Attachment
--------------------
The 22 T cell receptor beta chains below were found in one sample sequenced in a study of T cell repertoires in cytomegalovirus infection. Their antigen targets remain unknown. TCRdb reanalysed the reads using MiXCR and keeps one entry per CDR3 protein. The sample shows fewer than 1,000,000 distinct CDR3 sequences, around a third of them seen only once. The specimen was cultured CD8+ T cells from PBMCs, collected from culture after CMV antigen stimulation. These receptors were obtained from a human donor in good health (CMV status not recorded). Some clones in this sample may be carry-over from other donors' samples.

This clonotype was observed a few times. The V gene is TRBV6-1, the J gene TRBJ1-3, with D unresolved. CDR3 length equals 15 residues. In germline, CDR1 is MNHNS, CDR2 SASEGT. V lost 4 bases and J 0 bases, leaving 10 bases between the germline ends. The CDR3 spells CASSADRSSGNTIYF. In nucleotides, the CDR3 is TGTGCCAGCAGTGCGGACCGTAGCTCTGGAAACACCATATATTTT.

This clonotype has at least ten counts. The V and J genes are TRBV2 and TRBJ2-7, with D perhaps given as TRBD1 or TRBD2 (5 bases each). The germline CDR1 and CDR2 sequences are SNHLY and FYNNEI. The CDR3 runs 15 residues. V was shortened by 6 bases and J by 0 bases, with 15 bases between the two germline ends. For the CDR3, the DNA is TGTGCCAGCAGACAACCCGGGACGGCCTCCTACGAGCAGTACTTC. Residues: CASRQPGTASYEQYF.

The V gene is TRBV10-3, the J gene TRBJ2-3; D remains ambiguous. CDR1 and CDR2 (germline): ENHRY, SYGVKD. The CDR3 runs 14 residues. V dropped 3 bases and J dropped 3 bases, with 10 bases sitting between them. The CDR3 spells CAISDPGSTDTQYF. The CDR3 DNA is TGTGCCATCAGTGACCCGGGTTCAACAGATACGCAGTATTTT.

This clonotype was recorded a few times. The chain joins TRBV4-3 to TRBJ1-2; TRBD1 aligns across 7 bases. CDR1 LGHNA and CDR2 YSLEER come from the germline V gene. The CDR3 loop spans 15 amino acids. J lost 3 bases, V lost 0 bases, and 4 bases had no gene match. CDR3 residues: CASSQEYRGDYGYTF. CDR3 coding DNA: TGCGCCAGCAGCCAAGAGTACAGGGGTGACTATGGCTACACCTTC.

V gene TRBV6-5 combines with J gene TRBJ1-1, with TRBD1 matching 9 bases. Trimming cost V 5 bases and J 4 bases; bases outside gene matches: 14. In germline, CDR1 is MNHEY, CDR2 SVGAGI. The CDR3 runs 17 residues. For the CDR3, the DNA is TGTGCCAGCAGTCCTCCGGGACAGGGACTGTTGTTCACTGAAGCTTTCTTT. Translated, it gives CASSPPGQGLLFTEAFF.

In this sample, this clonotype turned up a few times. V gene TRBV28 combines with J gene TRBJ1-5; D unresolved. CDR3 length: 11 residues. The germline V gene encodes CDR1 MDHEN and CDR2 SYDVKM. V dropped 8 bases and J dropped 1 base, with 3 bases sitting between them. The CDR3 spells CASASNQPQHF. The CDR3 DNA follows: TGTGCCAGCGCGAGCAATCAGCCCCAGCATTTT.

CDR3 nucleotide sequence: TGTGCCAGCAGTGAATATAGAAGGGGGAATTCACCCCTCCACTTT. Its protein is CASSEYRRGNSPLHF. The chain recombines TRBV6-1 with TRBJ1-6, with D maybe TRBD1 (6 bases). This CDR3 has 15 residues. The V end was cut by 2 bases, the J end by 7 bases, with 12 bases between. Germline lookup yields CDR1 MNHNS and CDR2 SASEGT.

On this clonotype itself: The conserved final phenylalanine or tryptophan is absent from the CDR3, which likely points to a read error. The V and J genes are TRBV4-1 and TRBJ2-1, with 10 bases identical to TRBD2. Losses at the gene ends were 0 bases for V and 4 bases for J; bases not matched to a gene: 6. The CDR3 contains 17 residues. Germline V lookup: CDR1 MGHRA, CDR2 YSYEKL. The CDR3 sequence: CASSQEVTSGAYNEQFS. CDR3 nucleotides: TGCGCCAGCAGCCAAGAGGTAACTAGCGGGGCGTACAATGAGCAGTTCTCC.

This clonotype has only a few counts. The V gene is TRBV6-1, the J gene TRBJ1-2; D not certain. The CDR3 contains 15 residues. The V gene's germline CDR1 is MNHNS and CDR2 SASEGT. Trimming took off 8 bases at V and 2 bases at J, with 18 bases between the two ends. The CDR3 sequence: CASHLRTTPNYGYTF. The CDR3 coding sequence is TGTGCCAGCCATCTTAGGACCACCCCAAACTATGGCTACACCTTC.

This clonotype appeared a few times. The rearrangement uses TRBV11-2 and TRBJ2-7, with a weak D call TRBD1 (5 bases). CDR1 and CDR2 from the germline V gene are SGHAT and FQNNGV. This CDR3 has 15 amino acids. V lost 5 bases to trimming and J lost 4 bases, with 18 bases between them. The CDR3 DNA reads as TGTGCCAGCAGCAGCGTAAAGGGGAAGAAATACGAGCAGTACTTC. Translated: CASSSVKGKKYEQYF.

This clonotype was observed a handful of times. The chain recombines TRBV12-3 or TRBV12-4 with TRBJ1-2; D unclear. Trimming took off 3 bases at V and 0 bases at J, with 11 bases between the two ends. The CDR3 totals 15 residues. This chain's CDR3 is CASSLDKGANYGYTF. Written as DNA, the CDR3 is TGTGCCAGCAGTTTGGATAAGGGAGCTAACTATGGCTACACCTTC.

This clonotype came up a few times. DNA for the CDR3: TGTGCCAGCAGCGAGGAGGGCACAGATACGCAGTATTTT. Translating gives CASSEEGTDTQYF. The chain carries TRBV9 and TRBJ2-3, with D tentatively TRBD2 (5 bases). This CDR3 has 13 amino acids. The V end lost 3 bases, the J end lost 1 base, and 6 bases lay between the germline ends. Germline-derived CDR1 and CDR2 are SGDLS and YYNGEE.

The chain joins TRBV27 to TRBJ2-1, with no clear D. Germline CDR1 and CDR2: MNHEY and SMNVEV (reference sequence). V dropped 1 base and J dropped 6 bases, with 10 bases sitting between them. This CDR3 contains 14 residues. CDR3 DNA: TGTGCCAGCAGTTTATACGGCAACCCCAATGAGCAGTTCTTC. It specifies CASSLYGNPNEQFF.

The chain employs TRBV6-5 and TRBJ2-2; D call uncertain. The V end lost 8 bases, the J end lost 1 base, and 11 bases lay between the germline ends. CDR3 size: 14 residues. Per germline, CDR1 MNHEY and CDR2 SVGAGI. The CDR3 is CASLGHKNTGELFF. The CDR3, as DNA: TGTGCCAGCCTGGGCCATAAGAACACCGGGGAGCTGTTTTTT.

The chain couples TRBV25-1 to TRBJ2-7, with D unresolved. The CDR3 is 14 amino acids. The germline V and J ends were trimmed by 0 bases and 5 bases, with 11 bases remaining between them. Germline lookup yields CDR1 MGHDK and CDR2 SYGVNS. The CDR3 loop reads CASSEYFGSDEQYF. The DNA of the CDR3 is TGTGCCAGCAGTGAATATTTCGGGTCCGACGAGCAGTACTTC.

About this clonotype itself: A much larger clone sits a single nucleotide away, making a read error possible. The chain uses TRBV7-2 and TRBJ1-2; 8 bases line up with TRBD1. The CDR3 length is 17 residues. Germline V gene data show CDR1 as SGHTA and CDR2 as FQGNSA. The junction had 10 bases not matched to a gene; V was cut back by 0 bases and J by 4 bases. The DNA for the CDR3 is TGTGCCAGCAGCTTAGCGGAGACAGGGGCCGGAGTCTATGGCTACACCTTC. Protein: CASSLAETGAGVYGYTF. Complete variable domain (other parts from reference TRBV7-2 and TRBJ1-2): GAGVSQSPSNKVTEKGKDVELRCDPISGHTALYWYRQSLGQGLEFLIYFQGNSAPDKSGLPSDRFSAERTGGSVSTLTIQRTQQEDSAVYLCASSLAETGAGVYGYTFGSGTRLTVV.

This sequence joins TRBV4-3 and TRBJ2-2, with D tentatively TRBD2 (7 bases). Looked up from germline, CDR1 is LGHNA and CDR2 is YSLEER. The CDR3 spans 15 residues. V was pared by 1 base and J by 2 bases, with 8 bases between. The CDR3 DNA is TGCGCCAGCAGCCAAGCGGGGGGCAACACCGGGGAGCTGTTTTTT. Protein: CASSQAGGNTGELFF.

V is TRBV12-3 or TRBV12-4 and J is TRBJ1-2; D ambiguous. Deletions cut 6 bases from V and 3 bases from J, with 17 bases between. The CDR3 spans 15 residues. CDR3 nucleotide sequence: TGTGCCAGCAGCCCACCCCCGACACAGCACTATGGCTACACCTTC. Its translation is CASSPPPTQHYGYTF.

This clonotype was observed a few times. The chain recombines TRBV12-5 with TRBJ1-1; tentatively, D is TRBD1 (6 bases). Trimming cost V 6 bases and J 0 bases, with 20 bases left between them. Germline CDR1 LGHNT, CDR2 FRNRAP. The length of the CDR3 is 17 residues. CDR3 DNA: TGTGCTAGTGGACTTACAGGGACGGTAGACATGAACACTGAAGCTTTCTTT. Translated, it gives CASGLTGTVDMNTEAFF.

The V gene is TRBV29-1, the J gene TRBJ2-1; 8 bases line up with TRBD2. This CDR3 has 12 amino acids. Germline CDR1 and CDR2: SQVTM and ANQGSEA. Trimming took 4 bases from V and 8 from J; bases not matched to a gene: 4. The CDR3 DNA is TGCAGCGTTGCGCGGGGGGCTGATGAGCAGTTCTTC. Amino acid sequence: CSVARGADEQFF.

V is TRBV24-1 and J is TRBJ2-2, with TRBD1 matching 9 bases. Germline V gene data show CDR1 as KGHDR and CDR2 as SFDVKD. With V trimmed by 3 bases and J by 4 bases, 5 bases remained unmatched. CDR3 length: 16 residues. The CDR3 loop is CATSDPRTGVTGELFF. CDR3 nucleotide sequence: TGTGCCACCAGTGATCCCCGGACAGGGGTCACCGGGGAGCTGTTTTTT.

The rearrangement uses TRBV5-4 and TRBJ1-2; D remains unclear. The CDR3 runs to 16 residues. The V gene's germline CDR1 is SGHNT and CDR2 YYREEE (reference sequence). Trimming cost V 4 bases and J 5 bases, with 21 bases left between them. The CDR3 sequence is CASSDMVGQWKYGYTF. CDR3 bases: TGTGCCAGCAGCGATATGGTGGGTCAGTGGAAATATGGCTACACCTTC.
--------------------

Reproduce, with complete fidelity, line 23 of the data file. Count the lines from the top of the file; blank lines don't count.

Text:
The rearrangement uses TRBV5-4 and TRBJ1-2; D remains unclear. The CDR3 runs to 16 residues. The V gene's germline CDR1 is SGHNT and CDR2 YYREEE (reference sequence). Trimming cost V 4 bases and J 5 bases, with 21 bases left between them. The CDR3 sequence is CASSDMVGQWKYGYTF. CDR3 bases: TGTGCCAGCAGCGATATGGTGGGTCAGTGGAAATATGGCTACACCTTC.